Jim Riley, the PACCAR Professor of Engineering, is a fluid dynamicist whose research and teaching emphasize transitioning and turbulent flows. He has worked extensively on a broad range of problems, among them turbulent dispersion, two-phase flows, boundary layer transition, free shear flows, chemically-reacting flows, and geophysical flows. He is a pioneer in the development and application of direct numerical simulation to transitioning and turbulent flows. His current research emphasizes turbulent, chemically-reacting flows and also waves and turbulence in density-stratified flows and rotating flows. His classroom teaching mainly involves courses in fluid mechanics, both at the undergraduate and graduate levels. At the undergraduate level, Professor Riley helped develop a new course, ME431, Advanced Fluid Mechanics, in which students are introduced to the application of commercial computers codes to problems involving fluid mechanics. At the graduate level he teaches courses on introductory fluid mechanics, and on hydrodynamic stability and turbulence; he recently introduced new courses on turbulence modeling and on large-eddy simulation of turbulence.
Professor Riley, a member of the Washington State Academy of Sciences, is a Fellow of the American Physical Society, and is a past chair of its Division of Fluid Dynamics; he is also a Fellow of the American Society of Mechanical Engineers and a Fellow of the Institute of Physics. While on sabbatical at Joseph Fourier University in Grenoble, France, Professor Riley occupied the visiting chair in industrial mathematics. More recently he was a senior fellow at the Isaac Newton Institute for Mathematical Sciences at Cambridge University, Cambridge, U.K.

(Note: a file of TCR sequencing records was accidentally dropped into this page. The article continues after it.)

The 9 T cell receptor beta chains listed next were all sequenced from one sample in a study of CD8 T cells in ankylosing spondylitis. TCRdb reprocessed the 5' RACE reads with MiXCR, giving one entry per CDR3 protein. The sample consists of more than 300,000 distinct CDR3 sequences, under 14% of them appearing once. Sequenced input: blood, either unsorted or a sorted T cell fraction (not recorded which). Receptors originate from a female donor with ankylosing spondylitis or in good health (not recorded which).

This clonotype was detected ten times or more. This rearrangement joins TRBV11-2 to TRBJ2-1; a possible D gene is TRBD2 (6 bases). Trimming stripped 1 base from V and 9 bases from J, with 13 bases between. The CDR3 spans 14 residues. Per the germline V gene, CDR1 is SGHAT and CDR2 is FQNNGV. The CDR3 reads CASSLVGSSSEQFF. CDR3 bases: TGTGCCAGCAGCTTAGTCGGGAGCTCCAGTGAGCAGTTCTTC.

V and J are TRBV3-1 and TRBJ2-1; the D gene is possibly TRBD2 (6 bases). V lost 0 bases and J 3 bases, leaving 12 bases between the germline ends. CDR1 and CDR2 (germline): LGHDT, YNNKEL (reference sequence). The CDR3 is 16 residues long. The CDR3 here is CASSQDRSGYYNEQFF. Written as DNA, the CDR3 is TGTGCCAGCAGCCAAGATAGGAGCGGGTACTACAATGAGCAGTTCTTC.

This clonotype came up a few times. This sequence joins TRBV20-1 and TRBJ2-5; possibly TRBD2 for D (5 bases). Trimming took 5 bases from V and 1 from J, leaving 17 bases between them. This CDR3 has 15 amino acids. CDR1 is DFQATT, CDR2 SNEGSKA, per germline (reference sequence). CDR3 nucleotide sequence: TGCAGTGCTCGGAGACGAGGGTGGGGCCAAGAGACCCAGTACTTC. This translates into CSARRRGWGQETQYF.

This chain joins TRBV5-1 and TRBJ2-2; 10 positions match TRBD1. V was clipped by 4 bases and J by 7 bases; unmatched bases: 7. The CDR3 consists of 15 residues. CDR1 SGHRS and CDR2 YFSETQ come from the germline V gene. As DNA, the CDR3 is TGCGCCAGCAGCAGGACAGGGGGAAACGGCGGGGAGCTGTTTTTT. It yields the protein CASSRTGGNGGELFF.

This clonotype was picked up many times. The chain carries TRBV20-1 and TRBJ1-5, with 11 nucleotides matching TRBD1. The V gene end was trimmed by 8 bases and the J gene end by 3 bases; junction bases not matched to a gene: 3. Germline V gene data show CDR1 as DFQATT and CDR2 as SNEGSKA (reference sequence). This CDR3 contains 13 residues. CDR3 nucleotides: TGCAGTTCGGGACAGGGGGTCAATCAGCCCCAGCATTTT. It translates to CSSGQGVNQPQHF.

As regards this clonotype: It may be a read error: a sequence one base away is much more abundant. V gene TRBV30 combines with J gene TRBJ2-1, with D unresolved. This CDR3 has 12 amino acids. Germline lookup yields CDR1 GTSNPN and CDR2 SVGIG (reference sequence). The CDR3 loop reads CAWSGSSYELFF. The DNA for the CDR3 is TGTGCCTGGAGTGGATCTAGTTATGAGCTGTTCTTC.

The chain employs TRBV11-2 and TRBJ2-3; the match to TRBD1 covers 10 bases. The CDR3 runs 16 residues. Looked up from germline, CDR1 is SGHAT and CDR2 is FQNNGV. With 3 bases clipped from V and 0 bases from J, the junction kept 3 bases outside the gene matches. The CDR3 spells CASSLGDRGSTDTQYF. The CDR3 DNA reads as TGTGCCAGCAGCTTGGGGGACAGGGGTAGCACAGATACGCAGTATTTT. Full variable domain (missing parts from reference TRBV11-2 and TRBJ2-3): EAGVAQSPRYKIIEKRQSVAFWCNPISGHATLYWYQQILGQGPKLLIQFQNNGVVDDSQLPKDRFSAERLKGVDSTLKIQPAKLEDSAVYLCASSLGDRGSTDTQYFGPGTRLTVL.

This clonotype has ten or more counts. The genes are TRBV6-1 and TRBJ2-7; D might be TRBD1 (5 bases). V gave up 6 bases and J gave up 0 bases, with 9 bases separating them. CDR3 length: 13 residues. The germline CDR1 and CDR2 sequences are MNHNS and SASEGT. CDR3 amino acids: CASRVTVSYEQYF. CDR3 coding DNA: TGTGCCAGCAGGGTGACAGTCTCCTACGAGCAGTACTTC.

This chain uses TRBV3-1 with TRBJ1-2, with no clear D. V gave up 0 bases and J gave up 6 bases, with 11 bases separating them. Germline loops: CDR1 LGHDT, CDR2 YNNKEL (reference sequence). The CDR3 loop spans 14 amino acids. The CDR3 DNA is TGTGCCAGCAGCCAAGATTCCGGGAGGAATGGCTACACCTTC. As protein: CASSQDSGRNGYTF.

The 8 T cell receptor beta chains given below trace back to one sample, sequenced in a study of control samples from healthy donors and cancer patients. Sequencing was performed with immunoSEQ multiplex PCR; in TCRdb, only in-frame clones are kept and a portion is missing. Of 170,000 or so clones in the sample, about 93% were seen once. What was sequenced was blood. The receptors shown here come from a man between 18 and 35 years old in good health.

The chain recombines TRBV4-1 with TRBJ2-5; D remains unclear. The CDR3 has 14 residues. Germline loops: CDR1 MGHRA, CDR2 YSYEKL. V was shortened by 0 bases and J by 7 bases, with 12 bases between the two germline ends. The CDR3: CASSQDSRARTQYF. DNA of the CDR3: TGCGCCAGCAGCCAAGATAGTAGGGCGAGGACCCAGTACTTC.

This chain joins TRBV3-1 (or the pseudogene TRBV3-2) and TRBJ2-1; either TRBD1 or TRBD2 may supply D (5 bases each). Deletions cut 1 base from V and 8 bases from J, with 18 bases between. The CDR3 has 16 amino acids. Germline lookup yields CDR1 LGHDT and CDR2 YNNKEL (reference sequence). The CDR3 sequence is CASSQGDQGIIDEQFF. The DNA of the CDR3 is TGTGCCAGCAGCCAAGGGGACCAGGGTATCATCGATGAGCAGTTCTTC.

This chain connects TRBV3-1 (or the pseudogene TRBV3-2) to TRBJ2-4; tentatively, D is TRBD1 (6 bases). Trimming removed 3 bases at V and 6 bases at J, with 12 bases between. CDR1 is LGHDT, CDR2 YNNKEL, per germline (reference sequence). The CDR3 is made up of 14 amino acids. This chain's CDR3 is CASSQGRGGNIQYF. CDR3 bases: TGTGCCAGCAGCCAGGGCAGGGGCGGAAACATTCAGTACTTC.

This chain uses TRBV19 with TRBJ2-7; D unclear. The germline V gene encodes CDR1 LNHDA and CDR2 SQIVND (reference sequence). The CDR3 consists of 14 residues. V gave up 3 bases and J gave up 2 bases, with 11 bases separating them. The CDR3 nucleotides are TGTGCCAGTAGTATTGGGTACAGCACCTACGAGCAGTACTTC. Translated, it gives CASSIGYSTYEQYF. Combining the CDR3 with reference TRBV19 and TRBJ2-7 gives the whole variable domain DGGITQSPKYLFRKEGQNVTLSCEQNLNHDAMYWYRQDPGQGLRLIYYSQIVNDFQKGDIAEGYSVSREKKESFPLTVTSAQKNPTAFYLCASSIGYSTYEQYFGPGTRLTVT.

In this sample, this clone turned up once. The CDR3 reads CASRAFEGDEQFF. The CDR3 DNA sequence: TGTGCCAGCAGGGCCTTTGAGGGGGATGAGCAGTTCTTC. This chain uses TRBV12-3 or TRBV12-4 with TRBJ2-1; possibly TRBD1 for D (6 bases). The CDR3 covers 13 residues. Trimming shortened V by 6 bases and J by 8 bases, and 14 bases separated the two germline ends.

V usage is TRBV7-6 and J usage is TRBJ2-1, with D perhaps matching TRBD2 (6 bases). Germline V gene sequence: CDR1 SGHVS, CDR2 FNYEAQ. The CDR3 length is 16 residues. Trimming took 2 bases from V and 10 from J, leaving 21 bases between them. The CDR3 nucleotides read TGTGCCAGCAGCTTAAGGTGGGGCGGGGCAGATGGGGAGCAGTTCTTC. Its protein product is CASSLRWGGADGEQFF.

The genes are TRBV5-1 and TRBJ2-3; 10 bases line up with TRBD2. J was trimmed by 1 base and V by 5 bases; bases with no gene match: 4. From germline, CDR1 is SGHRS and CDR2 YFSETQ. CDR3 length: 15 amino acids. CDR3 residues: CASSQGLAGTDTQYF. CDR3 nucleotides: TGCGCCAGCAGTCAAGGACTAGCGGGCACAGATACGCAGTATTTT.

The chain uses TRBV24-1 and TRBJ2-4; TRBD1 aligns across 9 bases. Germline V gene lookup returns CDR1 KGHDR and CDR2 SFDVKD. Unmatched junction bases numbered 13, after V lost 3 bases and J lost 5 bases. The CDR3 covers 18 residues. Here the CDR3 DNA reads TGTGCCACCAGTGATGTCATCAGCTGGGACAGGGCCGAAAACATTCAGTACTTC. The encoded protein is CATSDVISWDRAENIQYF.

Among his editorial responsibilities, Professor Riley is an associate editor for the Journal of Fluid Mechanics, is a member of the Editorial Committee for the Annual Review of Fluid Mechanics, is an associate editor for the Applied Mechanics Reviews, and is also an associate editor for the Journal of Turbulence.
Direct Numerical Simulations reveal details of turbulent mixing between the red and blue fluids. The image is a slice from a simulation with 512x512x1024 grid points (from the Ph.D. thesis research of S. M. deBruynKops).
For more information on Professor Riley's research on turbulent, reacting flows, see here
For more information on Professor Riley's research on turbulence in density-stratified flows, see here
For an abbreviated, PDF version of Professor Riley's Curriculum Vitae, see here